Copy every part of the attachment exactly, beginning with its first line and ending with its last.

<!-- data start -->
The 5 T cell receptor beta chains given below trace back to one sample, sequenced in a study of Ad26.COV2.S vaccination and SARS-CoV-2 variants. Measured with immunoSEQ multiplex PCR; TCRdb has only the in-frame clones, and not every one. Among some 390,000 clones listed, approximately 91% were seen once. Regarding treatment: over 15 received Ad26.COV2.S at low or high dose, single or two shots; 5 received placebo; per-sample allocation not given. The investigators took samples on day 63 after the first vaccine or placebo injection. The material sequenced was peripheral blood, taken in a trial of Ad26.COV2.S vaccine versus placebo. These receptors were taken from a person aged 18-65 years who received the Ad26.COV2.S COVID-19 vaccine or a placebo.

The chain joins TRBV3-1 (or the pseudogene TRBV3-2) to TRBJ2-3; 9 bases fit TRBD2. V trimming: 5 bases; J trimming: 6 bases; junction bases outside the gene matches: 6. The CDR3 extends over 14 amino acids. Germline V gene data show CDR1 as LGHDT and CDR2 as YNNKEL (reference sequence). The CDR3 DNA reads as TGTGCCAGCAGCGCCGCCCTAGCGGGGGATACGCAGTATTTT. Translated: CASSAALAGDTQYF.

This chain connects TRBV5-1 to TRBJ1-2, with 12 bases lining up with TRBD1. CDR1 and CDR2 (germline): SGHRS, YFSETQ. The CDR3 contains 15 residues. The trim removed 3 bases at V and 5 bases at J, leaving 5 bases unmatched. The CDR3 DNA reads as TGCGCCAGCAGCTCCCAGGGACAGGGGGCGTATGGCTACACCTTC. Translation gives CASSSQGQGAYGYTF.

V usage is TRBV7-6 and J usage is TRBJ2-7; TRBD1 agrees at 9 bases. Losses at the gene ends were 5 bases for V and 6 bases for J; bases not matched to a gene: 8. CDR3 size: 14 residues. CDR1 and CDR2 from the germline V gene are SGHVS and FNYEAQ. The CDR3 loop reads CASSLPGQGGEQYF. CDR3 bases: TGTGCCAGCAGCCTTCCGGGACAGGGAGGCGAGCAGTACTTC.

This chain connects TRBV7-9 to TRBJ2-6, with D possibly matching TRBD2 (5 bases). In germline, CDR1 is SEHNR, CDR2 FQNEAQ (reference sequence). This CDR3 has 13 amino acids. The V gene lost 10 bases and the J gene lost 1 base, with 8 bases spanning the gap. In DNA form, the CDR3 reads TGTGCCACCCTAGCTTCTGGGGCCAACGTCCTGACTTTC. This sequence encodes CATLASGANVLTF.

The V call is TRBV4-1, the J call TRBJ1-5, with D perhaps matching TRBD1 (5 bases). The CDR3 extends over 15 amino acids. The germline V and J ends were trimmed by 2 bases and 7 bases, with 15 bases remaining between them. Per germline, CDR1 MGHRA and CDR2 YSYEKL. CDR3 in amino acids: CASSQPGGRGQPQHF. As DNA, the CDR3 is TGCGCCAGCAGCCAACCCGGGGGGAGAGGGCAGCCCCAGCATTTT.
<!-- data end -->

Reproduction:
The 5 T cell receptor beta chains given below trace back to one sample, sequenced in a study of Ad26.COV2.S vaccination and SARS-CoV-2 variants. Measured with immunoSEQ multiplex PCR; TCRdb has only the in-frame clones, and not every one. Among some 390,000 clones listed, approximately 91% were seen once. Regarding treatment: over 15 received Ad26.COV2.S at low or high dose, single or two shots; 5 received placebo; per-sample allocation not given. The investigators took samples on day 63 after the first vaccine or placebo injection. The material sequenced was peripheral blood, taken in a trial of Ad26.COV2.S vaccine versus placebo. These receptors were taken from a person aged 18-65 years who received the Ad26.COV2.S COVID-19 vaccine or a placebo.

The chain joins TRBV3-1 (or the pseudogene TRBV3-2) to TRBJ2-3; 9 bases fit TRBD2. V trimming: 5 bases; J trimming: 6 bases; junction bases outside the gene matches: 6. The CDR3 extends over 14 amino acids. Germline V gene data show CDR1 as LGHDT and CDR2 as YNNKEL (reference sequence). The CDR3 DNA reads as TGTGCCAGCAGCGCCGCCCTAGCGGGGGATACGCAGTATTTT. Translated: CASSAALAGDTQYF.

This chain connects TRBV5-1 to TRBJ1-2, with 12 bases lining up with TRBD1. CDR1 and CDR2 (germline): SGHRS, YFSETQ. The CDR3 contains 15 residues. The trim removed 3 bases at V and 5 bases at J, leaving 5 bases unmatched. The CDR3 DNA reads as TGCGCCAGCAGCTCCCAGGGACAGGGGGCGTATGGCTACACCTTC. Translation gives CASSSQGQGAYGYTF.

V usage is TRBV7-6 and J usage is TRBJ2-7; TRBD1 agrees at 9 bases. Losses at the gene ends were 5 bases for V and 6 bases for J; bases not matched to a gene: 8. CDR3 size: 14 residues. CDR1 and CDR2 from the germline V gene are SGHVS and FNYEAQ. The CDR3 loop reads CASSLPGQGGEQYF. CDR3 bases: TGTGCCAGCAGCCTTCCGGGACAGGGAGGCGAGCAGTACTTC.

This chain connects TRBV7-9 to TRBJ2-6, with D possibly matching TRBD2 (5 bases). In germline, CDR1 is SEHNR, CDR2 FQNEAQ (reference sequence). This CDR3 has 13 amino acids. The V gene lost 10 bases and the J gene lost 1 base, with 8 bases spanning the gap. In DNA form, the CDR3 reads TGTGCCACCCTAGCTTCTGGGGCCAACGTCCTGACTTTC. This sequence encodes CATLASGANVLTF.

The V call is TRBV4-1, the J call TRBJ1-5, with D perhaps matching TRBD1 (5 bases). The CDR3 extends over 15 amino acids. The germline V and J ends were trimmed by 2 bases and 7 bases, with 15 bases remaining between them. Per germline, CDR1 MGHRA and CDR2 YSYEKL. CDR3 in amino acids: CASSQPGGRGQPQHF. As DNA, the CDR3 is TGCGCCAGCAGCCAACCCGGGGGGAGAGGGCAGCCCCAGCATTTT.